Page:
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Looking Up: Dim & Dimmer

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2min 00sec

This week on Looking Up Hal puts the moon in a different 'light'.

The image was captured in Hong Kong, China, on September 16 when the Moon crossed through part of Earth's shadow.
Credit Robin Lee / nasa.gov
The image was captured in Hong Kong, China, on September 16 when the Moon crossed through part of Earth's shadow.

Can we talk about a dark subject? One that is lurking in the shadows? Because on the night of Friday, February 10th something very unusual and a little dark will rise in the east – the Moon!

Now, you say the Moon rising isn’t that unusual, and you are correct. But on the 10th, the Moon will rise sort of, kind of, in an eclipse! To be specific, the Moon will be slightly dimmer than usual due to an ongoing penumbral eclipse. But what does that mean?

When an object, let’s use the planet Mars in this example, passes in front of a distant star, the light from that star winks out seemingly instantly. Thus, any shadow, technically an eclipse, created by Mars of that distant stars’ light, would be complete and dark, instantly. That is because the star is so far away that it appears as a single tiny point of light in the sky. Pinpoint light sources equal instant and very dark eclipses.

But our Sun is much, much closer to us than any other star, and when we look at the Sun (which you shouldn’t do! I’m just making a point!), you don’t see the light as coming from a single point, but rather a disk of light. So, when the Earth passes in front of the Sun, relative to the Moon, and starts blocking light, it is gradually blocking more and more of that disk of light. Therefore, the shadow cast starts off as not too dark, and it gets darker and darker as more and more of the disk is blocked. When the disk is completely blocked we have a full, or “umbral” eclipse. But when only part of the disk is blocked, the shadow is not as  dark, and we call that a ‘penumbral’ eclipse. And that is what you will see on February 10th. The Earth is blocking only some of the light from hitting the Moon, and so the Moon is only somewhat dimmer. A penumbral eclipse! So watch the moon rise, and see if you notice it isn’t as bright as usual.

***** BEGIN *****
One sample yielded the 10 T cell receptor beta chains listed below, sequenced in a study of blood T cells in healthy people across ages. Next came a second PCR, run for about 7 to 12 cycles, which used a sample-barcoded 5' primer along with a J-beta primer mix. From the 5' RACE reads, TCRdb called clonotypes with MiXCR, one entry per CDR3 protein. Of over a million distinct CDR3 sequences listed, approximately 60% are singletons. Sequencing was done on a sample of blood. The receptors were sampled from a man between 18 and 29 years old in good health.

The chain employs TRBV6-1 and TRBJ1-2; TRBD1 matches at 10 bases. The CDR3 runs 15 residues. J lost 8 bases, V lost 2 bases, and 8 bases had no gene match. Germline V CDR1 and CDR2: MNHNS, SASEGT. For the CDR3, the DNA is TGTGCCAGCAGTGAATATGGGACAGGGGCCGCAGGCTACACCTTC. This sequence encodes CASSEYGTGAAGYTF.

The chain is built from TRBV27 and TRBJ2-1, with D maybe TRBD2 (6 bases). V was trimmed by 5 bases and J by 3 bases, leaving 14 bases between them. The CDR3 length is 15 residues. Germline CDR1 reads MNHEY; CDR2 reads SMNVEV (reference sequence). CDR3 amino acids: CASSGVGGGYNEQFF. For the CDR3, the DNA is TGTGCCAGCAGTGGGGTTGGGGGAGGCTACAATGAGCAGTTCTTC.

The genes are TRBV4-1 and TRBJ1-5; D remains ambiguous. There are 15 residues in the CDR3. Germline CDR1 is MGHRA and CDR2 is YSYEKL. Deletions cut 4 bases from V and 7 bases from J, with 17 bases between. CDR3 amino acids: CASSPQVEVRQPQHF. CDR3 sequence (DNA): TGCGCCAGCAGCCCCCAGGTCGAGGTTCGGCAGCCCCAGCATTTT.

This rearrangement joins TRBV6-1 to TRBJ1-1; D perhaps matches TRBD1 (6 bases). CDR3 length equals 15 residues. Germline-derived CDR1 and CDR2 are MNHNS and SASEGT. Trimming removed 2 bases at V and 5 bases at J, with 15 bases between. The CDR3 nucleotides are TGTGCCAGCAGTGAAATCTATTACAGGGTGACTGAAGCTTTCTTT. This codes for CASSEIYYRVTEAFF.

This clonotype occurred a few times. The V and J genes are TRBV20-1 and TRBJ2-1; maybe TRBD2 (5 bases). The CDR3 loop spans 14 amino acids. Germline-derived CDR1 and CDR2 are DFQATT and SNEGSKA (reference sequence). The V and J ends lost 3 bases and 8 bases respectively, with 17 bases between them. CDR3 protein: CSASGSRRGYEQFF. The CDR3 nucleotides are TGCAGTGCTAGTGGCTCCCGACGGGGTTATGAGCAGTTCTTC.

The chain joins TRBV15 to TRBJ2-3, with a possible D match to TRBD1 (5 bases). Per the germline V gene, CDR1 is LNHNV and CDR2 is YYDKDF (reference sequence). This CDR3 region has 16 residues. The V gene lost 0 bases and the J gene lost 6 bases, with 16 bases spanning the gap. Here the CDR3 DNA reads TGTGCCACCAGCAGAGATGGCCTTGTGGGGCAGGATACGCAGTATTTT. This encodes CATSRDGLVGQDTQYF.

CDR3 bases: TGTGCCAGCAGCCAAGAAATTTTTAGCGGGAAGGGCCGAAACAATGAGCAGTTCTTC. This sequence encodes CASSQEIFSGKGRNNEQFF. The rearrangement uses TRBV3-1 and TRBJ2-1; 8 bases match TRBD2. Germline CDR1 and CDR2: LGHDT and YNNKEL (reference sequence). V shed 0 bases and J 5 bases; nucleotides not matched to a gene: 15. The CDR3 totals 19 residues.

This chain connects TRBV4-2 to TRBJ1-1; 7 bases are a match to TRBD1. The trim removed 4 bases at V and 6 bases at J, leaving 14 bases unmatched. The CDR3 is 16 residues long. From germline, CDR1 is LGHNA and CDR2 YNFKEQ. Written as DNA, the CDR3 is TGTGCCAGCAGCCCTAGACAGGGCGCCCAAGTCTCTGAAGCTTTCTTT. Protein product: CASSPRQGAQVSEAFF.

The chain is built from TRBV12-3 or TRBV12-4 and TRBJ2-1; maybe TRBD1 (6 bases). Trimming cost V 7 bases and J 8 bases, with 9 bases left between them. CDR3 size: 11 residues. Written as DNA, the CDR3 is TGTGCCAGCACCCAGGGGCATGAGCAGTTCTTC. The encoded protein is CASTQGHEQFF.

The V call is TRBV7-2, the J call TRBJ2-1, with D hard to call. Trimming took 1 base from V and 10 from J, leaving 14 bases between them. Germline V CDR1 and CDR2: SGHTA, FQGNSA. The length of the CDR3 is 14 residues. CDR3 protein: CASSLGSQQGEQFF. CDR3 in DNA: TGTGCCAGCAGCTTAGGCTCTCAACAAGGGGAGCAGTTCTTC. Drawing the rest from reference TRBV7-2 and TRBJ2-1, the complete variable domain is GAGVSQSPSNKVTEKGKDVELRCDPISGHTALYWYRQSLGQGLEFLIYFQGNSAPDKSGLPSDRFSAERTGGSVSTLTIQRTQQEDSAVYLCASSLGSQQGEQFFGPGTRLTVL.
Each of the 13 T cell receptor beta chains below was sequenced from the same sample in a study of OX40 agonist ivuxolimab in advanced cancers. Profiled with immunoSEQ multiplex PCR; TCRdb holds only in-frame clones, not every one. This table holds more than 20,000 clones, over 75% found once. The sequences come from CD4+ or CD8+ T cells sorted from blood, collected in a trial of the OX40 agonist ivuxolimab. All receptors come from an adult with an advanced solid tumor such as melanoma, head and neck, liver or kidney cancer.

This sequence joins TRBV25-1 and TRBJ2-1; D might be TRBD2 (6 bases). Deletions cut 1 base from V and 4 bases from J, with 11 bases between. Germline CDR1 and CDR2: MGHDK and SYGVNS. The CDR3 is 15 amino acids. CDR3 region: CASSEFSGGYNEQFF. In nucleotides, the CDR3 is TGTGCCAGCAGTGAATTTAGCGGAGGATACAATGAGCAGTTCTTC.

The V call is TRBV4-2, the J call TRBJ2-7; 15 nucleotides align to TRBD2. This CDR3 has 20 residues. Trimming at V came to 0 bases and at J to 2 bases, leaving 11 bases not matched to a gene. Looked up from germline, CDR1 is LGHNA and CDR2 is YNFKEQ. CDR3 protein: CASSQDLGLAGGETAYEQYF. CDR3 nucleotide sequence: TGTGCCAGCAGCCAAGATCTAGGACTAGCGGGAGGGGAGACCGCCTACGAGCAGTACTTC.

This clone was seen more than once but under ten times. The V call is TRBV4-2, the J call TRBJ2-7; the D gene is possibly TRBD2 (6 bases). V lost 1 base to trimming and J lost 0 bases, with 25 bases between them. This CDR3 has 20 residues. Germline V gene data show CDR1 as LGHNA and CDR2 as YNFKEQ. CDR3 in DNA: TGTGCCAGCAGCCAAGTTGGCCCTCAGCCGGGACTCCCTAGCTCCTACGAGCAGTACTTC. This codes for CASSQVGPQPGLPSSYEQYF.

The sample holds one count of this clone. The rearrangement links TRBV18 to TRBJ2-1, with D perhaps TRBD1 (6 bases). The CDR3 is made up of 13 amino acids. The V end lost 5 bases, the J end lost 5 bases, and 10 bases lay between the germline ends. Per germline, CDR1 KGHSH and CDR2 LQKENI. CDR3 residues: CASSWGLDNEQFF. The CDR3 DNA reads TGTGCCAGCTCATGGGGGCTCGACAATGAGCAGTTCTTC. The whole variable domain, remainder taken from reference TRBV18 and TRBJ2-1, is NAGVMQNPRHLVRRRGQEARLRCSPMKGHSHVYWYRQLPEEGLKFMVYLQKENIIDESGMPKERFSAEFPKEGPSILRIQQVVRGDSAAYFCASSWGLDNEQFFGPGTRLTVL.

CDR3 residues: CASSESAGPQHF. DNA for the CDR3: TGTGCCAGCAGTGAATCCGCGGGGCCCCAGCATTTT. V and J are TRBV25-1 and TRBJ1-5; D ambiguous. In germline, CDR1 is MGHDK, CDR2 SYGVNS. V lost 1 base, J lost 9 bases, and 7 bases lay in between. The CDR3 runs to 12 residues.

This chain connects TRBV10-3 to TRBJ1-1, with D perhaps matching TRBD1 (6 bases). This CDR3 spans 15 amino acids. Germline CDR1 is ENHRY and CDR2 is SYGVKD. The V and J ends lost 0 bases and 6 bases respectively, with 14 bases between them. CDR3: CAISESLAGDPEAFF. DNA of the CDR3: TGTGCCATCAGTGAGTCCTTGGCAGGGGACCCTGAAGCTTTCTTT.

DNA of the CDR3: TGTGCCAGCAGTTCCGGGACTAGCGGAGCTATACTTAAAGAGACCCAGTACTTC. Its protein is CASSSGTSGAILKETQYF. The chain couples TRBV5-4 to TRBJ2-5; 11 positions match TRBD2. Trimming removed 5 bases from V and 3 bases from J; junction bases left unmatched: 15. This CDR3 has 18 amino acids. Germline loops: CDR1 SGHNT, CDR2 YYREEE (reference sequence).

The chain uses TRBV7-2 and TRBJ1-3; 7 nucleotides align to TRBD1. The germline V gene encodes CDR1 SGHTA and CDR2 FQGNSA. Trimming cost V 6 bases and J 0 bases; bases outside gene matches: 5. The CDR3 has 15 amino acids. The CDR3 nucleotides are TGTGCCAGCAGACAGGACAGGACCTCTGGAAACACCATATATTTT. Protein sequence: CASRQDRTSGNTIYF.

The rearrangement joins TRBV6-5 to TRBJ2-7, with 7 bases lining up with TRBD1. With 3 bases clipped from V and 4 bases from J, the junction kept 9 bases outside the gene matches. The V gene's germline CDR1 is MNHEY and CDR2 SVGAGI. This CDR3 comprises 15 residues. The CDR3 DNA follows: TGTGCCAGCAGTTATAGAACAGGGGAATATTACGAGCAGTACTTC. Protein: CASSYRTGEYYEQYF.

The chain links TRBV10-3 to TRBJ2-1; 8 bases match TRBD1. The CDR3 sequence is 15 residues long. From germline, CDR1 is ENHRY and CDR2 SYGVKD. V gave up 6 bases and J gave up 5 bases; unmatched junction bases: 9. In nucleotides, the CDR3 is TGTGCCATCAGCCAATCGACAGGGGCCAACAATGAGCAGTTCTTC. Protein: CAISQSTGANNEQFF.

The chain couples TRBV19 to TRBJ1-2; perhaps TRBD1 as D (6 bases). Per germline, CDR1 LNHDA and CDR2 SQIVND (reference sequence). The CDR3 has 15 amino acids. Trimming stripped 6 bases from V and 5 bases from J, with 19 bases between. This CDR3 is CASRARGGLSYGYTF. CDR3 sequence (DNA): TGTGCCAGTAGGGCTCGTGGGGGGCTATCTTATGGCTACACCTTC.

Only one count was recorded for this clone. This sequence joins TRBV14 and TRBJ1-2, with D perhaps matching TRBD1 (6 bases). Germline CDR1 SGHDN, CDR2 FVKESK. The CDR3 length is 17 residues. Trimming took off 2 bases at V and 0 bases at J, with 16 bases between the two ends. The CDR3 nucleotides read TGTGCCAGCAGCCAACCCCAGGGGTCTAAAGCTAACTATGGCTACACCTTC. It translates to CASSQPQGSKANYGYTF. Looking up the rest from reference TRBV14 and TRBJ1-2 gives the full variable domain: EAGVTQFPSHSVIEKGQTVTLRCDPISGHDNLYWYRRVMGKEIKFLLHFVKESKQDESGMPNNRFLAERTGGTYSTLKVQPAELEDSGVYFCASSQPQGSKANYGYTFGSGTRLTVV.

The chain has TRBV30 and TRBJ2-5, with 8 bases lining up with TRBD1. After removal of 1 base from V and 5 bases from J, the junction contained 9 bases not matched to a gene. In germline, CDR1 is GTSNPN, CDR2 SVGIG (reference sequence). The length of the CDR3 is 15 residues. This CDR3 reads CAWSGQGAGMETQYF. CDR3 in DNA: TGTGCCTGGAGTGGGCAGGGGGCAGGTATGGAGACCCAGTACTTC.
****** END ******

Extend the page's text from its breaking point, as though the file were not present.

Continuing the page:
If you’d like to take a closer look at the Moon or any of the wonderful and amazing things in the sky, please visit CSASTRO.org for a link to information on our monthly meetings and our free public star parties! 

This is Hal Bidlack for the Colorado Springs Astronomical Society, telling you to keep looking up, Southern Colorado!